Follow Up to the Wake post

After posting the video about Grieving and Hitting the Wake of our addictions, a few questions popped up. I wanted to answer those in a quick post.

Q– why is the propeller red?

A – because I accidentally hit a button on the screen-capture software and rather than worry about it I just rolled with it.

Q – what do you mean by “don’t let off the gas”? What does that look like tactically?

A – If you’ve attended the Every Mans Battle workshop it means working your battle plan. That especially includes the daily activities, but the monthly and weekly as well are important. You are literally in the process of rewiring your brain for recovery and healthy living. That takes intentionality, just like wiring it up for dysfunction took intentionality.

If you haven’t attended the workshop, then it means developing a plan. What are the key things you know you need to do, everyday, to start creating healthy habits? How do you need to engage God everyday to deepen your relationship and cultivate your sensitivity to the Spirit? Who should you meet with every week and what should you talk about that will lead to creating a culture of honesty?

Here are three things I urge you to make a part of your daily recovery rituals:

1 – recommitment prayer – come up with a simply prayer that will help you align your heart with God, invite Him into your day, and remind you what trajectory you’re on.

2 – connection – talk with an accountability connection everyday. Talk. Not just text. Not email. Not smoke-signal. Not Morse Code. Not Navajo Code. Actually have a conversation with them about where your heart and mind are, and how you’ve experienced any temptation. This may be the most difficult thing in the entire plan.

3 – read recovery literature – read things that are going to help you understand yourself, God and others better. No, the Bible doesn’t count as recovery literature. This is in addition to being the word. There are a TON of great books out there. Have something on hand to pick up and read even a page every day.

Q – Why would I grieve losing something that has been so hurtful and damaging?

A – our addictions/mistresses/compulsions are, in a sense, like a really bad “good-ole-friend”. They offered us comfort, nurturing, escape, excitement, adventure, peace, thrill, acceptance and so on; we’ll miss that. Unhealthy and dysfunctional as it may be, we’ll miss it. Further, all those things we found in unhealthy ways are things that God (I believe) wants to offer us. Problem is, it won’t happen overnight, and those things aren’t shipped next-day. It’s going to take a while to cultivate the relationships with God and others where those things will be found. In the meantime, that old friend can look appealing again.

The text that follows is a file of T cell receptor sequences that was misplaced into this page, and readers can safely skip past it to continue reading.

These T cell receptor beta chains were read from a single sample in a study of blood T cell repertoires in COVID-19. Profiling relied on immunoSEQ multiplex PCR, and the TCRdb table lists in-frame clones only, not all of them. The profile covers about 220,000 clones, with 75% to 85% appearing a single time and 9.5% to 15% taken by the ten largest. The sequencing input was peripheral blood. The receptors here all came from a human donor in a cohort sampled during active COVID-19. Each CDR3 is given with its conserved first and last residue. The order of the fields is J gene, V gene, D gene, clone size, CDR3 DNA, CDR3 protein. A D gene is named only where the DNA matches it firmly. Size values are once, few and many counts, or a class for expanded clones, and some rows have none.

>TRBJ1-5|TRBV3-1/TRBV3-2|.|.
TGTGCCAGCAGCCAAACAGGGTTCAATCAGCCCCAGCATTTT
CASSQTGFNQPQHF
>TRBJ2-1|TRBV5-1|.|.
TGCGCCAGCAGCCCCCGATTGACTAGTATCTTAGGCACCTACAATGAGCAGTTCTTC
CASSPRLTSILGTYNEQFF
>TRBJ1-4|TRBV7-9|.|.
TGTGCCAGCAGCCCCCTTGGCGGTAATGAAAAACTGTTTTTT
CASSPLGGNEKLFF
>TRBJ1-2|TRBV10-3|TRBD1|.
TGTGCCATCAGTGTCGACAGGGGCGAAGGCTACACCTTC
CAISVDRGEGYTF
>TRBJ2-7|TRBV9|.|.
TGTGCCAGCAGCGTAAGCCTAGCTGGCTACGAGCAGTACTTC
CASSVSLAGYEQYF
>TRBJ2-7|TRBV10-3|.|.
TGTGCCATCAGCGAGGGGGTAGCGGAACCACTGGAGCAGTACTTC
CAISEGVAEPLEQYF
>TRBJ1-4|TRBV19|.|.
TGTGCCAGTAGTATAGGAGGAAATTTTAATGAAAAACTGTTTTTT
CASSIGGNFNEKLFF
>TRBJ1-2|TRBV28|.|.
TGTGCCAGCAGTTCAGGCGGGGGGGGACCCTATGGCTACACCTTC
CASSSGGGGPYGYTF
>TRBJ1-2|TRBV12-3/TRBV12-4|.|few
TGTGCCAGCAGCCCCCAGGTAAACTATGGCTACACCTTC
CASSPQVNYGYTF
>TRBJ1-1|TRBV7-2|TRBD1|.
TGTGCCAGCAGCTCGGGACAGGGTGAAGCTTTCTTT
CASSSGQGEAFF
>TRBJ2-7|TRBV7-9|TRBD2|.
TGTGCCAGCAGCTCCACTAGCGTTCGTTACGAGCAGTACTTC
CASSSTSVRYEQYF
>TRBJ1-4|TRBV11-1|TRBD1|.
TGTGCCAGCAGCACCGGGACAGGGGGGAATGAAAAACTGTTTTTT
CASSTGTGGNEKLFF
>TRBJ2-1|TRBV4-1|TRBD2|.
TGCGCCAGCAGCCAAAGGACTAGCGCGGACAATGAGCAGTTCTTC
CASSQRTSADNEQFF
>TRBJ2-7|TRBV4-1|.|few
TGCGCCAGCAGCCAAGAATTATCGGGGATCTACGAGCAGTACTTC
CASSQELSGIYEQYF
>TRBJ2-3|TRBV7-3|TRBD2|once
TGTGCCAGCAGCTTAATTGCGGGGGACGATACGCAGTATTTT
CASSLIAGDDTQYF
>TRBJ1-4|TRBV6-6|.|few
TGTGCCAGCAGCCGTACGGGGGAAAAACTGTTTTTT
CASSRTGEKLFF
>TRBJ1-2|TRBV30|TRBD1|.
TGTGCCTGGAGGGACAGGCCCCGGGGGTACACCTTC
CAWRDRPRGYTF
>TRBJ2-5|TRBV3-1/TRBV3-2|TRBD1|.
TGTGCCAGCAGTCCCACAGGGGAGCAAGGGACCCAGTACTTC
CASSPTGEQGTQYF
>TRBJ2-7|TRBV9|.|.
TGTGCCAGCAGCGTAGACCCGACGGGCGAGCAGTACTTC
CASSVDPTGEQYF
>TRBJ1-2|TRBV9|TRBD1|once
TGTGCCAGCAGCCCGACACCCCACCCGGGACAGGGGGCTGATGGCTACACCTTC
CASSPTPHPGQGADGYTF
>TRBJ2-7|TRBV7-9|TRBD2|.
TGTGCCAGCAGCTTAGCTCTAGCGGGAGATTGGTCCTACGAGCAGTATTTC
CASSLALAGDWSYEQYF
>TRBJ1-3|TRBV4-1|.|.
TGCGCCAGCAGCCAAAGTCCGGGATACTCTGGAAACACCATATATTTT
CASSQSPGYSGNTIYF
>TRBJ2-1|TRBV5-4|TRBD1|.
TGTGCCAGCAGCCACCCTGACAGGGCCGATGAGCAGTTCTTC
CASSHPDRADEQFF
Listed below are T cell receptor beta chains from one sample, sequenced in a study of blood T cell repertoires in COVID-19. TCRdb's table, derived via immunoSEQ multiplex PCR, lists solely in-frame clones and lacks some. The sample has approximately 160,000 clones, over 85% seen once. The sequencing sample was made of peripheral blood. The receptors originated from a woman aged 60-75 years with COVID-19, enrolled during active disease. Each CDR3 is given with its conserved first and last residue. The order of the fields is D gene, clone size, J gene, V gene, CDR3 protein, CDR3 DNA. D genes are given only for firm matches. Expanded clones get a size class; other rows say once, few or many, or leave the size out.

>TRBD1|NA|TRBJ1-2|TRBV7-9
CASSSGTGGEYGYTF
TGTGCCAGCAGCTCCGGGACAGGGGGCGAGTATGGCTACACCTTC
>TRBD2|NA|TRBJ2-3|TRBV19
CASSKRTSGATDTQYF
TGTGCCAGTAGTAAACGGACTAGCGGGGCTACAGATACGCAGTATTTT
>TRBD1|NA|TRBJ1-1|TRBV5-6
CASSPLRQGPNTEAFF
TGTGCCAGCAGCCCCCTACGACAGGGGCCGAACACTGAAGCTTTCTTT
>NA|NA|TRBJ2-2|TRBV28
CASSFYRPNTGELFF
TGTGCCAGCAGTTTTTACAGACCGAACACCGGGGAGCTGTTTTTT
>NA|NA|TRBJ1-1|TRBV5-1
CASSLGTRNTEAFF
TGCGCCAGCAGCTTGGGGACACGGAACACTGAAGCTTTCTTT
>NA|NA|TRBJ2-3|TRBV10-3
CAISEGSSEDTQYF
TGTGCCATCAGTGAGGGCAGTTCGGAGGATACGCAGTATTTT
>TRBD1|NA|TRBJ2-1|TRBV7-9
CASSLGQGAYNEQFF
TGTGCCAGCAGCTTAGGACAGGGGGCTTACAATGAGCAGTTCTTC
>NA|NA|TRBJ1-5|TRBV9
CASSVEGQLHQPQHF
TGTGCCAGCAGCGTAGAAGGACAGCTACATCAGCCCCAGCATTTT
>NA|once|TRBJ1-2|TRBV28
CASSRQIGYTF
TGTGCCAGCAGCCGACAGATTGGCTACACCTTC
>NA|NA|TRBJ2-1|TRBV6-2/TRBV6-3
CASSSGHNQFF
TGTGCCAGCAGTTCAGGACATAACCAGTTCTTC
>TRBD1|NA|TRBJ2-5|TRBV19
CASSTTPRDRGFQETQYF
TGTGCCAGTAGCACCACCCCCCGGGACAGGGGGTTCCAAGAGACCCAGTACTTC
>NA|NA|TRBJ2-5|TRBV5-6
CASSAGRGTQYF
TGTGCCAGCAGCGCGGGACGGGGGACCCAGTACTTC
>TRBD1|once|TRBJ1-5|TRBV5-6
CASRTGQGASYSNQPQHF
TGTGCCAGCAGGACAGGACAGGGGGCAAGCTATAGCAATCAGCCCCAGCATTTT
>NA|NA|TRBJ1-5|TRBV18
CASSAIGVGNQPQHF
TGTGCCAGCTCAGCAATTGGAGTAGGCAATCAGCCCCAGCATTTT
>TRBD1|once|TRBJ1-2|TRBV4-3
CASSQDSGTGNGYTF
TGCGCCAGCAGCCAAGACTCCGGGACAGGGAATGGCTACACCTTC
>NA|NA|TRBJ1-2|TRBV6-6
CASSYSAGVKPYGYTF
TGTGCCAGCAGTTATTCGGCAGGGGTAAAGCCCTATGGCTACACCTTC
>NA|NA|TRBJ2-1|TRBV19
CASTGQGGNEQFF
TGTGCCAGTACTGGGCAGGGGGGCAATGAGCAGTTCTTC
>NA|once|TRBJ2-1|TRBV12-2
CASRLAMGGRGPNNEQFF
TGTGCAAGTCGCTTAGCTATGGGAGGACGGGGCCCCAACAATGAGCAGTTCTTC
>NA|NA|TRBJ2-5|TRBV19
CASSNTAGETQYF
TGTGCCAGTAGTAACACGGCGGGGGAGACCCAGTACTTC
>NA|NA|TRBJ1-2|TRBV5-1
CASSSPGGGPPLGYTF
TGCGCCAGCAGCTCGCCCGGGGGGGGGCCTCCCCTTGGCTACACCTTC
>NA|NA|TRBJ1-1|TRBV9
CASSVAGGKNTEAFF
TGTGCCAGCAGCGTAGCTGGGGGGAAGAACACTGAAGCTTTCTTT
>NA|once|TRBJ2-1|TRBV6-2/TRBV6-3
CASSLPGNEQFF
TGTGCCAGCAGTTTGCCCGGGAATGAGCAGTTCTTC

If you have other questions please post them in the comments. I’ll do my best to answer them!

Thankya Lawd

A quick devotional thought for the day:

Years ago, we helped my wife’s grandmother move. She had to have been in her 80’s at that point. As we shuffled things around she would point, direct, and supervise the process of culling through her things. Finally it was time to leave and we walked her down the sidewalk to the car.  As we escorted her through the door and off the porch, we had to navigate a few steps. Quietly, but aloud, after every step Nana would say, “Thankya Lawd”  That’s Texan for Thank You, Lord…in case you were wondering.

In the years since, Nana has passed away, but Shelley and I have lovingly use her little phrase when talking about things we’re thankful for. It’s a tribute to her in a sense, as well as a useful habit for us. Practicing thankfulness is so important. Especially in the little things. It is easy to forget that our Big God is interested in the little things of our lives.

Nana was thankful for making it down a step. When was the last time you thanked God for not falling going down a step? Me? Probably never.  I have a habit of overlooking the little things that God is present with me in. In my addiction, I couldn’t see where God was present in anything, partly because he seemed absent from the big things. But that is a wrong perspective.

To overlook God’s presence in the little things because He seems absent in the big things is faulty thinking.

I urge you to practice thankfulness in the little things over the next couple days. Do something specifically to cultivate gratitude. Take the first minute of every waking hour to be thankful for something. Have you been sexually sober while reading this (man, I hope so!)? Thank God. Did you make it down a step or two this morning? Thank God. Did you make it to work without hitting a pedestrian? Barely, but me too! Thank the Lord.

Here’s the Thankful List I’m starting this morning. What’s yours?

  1. I got to walk my oldest son to school.
  2. My middle son wanted me to hug him.
  3. Shelley didn’t leave me.
  4. Norman, our baby, was happy while I was feeding him.
  5. I have a car that works.
  6. I get to help people for a living.
  7. Sweet tea.
  8. Moontower tacos (a taco shop across from my office).
  9. I have a jacket in the Denver cold.
  10. I went down 6 steps without falling.